singapore's property glut is an unintended consequence of government measures to force developers to build and sell apartments quickly or face stiff penalties, according to City Developments.
The city-state's second-biggest home builder has come out swinging against a rule that imposes a levy on companies if they don't complete construction and sell all units within a period of five years from acquiring land.
Chief executive officer Sherman Kwek said the timeline should be lengthened to seven or even 10 years "so that it reduces the immense pressure on developers and prevents the current supply glut from worsening."
"With a longer permissible development and sales period, developers can then stagger their sales launches and ensure a more balanced demand and supply equation," he said.
"Another way is for authorities to allow the additional buyers' stamp duty to be pro-rated, therefore, if the project still has a few remaining units by the time the deadline swings around, at least the penalty is more bearable."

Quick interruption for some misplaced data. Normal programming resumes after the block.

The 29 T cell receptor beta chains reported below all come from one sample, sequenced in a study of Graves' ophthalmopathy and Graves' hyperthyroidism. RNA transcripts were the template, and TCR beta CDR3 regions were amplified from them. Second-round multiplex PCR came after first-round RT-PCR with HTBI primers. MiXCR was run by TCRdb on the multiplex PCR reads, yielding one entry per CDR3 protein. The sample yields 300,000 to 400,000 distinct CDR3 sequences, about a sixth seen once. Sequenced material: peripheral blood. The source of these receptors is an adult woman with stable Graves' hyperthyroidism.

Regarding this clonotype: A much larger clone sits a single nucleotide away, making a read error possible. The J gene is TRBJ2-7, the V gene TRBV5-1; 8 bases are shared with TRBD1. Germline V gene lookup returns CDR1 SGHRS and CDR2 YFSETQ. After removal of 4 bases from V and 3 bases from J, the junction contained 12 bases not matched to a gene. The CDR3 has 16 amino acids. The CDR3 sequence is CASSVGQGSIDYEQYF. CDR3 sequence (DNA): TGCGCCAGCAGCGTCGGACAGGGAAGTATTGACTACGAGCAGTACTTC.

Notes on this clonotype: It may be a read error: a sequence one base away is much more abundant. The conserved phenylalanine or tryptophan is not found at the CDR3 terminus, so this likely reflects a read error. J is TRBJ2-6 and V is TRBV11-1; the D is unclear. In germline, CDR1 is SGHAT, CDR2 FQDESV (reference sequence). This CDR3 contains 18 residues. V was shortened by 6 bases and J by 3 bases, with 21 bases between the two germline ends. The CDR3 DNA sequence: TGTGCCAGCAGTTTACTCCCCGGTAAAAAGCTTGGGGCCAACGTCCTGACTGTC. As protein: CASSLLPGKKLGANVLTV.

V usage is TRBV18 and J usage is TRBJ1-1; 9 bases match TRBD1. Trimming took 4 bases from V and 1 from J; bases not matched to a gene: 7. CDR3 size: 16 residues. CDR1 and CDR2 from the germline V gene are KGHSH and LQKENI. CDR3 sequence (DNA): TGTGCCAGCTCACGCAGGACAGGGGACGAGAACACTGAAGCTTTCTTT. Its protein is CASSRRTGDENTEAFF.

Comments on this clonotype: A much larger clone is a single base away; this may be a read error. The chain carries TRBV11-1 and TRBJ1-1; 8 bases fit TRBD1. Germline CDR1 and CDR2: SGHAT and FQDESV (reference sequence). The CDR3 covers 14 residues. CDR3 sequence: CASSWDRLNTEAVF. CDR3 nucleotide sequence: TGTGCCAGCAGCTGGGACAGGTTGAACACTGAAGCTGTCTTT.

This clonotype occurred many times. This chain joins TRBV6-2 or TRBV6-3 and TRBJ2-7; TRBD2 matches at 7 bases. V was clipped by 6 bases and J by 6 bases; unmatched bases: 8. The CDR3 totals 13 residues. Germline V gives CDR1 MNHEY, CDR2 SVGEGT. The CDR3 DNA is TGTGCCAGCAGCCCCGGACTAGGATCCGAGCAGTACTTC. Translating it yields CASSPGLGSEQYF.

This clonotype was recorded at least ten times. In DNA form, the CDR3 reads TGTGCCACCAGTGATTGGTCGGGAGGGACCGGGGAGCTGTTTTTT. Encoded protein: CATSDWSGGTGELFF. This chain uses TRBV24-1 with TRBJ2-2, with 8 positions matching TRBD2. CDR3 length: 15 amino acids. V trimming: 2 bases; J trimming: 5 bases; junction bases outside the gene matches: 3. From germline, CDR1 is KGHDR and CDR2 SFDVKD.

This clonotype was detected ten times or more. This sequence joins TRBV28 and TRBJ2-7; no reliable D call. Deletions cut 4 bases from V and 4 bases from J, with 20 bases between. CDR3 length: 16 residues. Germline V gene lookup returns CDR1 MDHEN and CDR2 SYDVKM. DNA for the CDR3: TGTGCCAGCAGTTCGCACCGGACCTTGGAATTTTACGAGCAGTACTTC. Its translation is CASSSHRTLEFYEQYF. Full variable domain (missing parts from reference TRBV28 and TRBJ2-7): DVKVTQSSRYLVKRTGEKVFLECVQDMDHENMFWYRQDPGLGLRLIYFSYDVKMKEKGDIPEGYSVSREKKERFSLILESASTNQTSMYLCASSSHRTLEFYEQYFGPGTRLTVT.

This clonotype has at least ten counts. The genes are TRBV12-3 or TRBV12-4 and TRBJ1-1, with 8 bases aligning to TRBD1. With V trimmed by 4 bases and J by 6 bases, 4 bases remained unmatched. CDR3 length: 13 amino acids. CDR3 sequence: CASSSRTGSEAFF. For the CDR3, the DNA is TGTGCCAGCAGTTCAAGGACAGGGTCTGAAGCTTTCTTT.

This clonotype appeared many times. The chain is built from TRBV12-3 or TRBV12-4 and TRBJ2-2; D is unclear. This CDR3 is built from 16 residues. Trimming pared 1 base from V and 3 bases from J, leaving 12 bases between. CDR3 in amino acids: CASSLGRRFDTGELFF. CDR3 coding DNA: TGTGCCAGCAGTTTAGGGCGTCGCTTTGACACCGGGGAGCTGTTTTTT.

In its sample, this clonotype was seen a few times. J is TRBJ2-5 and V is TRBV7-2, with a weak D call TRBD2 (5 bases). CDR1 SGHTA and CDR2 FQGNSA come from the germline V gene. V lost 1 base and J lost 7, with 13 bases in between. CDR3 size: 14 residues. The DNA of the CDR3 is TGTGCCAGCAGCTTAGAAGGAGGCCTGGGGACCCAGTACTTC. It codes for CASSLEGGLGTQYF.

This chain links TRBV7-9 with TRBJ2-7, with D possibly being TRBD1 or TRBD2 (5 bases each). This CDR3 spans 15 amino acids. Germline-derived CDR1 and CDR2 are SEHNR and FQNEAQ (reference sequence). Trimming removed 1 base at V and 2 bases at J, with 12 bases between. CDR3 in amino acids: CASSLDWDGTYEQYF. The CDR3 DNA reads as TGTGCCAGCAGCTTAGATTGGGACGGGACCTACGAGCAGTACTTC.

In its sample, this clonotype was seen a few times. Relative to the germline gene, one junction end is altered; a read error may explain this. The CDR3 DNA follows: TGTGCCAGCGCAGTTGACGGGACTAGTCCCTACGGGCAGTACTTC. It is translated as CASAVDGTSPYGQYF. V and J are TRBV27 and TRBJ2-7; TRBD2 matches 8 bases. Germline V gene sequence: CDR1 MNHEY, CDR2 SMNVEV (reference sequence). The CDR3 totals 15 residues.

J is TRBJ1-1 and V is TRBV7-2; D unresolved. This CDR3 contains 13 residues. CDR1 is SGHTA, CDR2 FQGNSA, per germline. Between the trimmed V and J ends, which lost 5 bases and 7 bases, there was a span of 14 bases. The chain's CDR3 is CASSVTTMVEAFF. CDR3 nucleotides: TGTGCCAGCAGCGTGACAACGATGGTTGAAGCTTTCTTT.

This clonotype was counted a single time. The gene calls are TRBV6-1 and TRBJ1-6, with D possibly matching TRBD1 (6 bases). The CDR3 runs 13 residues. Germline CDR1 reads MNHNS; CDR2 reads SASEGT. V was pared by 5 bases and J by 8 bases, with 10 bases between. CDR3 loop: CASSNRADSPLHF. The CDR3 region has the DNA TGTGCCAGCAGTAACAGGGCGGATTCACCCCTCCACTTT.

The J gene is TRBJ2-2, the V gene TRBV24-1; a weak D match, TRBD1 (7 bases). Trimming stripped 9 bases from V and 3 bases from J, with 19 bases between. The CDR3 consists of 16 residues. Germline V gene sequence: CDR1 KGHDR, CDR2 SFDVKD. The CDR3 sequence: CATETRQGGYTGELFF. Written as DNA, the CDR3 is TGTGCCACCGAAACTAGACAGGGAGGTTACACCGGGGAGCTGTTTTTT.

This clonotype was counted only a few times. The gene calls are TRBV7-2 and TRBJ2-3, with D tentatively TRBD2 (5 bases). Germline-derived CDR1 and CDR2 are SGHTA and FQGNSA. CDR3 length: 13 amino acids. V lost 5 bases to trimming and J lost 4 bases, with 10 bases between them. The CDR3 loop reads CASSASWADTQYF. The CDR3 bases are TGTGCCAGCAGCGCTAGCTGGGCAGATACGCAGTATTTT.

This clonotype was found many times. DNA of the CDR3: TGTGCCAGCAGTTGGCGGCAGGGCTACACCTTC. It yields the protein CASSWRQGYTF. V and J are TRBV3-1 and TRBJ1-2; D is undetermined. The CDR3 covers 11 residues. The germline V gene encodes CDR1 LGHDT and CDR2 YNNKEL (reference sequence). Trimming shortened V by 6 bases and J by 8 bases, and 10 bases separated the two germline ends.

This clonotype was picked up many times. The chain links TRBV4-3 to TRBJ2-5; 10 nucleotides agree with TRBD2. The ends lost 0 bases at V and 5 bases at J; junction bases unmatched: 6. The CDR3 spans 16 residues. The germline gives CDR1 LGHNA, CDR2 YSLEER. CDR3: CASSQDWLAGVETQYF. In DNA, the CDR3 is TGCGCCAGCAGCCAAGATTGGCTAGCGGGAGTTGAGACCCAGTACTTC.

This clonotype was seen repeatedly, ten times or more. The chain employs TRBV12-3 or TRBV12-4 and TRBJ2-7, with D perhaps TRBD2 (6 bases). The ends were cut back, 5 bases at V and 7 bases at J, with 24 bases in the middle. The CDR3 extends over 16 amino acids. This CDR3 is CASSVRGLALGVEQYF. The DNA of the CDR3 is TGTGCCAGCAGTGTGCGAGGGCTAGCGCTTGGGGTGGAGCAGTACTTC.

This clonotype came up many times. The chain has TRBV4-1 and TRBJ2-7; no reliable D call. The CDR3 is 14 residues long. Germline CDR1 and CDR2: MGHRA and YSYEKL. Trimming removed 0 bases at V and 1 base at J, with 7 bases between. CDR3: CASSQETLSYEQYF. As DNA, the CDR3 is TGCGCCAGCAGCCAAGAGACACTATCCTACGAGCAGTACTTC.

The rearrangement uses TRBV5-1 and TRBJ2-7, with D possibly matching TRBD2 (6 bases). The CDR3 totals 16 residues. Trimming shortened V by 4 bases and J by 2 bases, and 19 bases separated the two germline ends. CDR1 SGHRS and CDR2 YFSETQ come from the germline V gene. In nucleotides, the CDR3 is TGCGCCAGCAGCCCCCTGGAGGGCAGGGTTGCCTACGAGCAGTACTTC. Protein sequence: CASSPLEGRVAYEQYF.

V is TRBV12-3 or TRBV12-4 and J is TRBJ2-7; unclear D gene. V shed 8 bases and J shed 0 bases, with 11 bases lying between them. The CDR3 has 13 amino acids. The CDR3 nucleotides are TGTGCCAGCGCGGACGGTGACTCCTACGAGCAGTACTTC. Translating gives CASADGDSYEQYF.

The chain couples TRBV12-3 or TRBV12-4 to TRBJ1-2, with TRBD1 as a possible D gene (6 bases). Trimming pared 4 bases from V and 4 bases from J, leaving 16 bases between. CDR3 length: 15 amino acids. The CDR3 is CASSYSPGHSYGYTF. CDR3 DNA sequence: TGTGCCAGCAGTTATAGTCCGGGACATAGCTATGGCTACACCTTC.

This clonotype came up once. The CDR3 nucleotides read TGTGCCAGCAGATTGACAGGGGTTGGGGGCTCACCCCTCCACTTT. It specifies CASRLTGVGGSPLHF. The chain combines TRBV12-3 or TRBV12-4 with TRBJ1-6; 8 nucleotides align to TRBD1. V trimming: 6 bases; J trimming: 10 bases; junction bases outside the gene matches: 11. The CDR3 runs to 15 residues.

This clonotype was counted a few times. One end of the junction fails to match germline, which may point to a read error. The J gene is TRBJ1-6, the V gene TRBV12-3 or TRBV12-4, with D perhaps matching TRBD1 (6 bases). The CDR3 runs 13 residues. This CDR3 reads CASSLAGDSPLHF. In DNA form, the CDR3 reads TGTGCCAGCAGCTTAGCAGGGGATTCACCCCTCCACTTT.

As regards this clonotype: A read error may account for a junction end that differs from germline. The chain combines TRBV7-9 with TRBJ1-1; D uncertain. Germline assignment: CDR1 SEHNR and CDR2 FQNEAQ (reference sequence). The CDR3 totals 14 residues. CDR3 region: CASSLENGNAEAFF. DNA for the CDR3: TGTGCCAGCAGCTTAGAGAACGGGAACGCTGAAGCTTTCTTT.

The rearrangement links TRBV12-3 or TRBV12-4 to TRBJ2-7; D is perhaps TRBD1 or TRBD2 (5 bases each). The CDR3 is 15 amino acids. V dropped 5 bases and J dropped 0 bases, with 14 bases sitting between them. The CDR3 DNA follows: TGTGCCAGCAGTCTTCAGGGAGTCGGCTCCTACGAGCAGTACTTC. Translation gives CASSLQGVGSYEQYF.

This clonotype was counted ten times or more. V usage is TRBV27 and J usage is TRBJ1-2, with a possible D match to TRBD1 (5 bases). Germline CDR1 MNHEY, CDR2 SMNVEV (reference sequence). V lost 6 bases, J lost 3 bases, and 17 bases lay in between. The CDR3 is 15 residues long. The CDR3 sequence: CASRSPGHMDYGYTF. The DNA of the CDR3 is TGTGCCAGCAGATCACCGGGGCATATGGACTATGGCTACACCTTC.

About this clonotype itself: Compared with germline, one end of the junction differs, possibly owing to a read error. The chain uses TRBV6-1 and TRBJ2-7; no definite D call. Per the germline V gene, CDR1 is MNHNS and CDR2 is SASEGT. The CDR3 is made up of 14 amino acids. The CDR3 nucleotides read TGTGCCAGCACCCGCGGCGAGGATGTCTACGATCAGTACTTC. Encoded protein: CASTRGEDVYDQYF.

Singapore has almost 32,000 either finished or under-construction apartments in the pipeline. It's a glut market watchers say could take years to clear.
"Assuming conservative sales estimates of around 8,000 to 10,000 units per annum, the supply should be fully absorbed in about three to four years," Kwek explained.
Last month, the central bank warned that the over-supply also threatens to push down prices.
Far East Organisation declined to comment on the property glut.
CapitaLand said it will "adopt a disciplined approach in our bids." "We will monitor market conditions and tailor marketing and sales strategies accordingly," a spokesperson said.
Kwek said that after the most-recent cooling measures in July 2018, the penalty now stands at a "petrifying rate" of 31.25 percent, comprised of a 25 percent penalty compounded at an interest rate of 5 percent per annum for five years.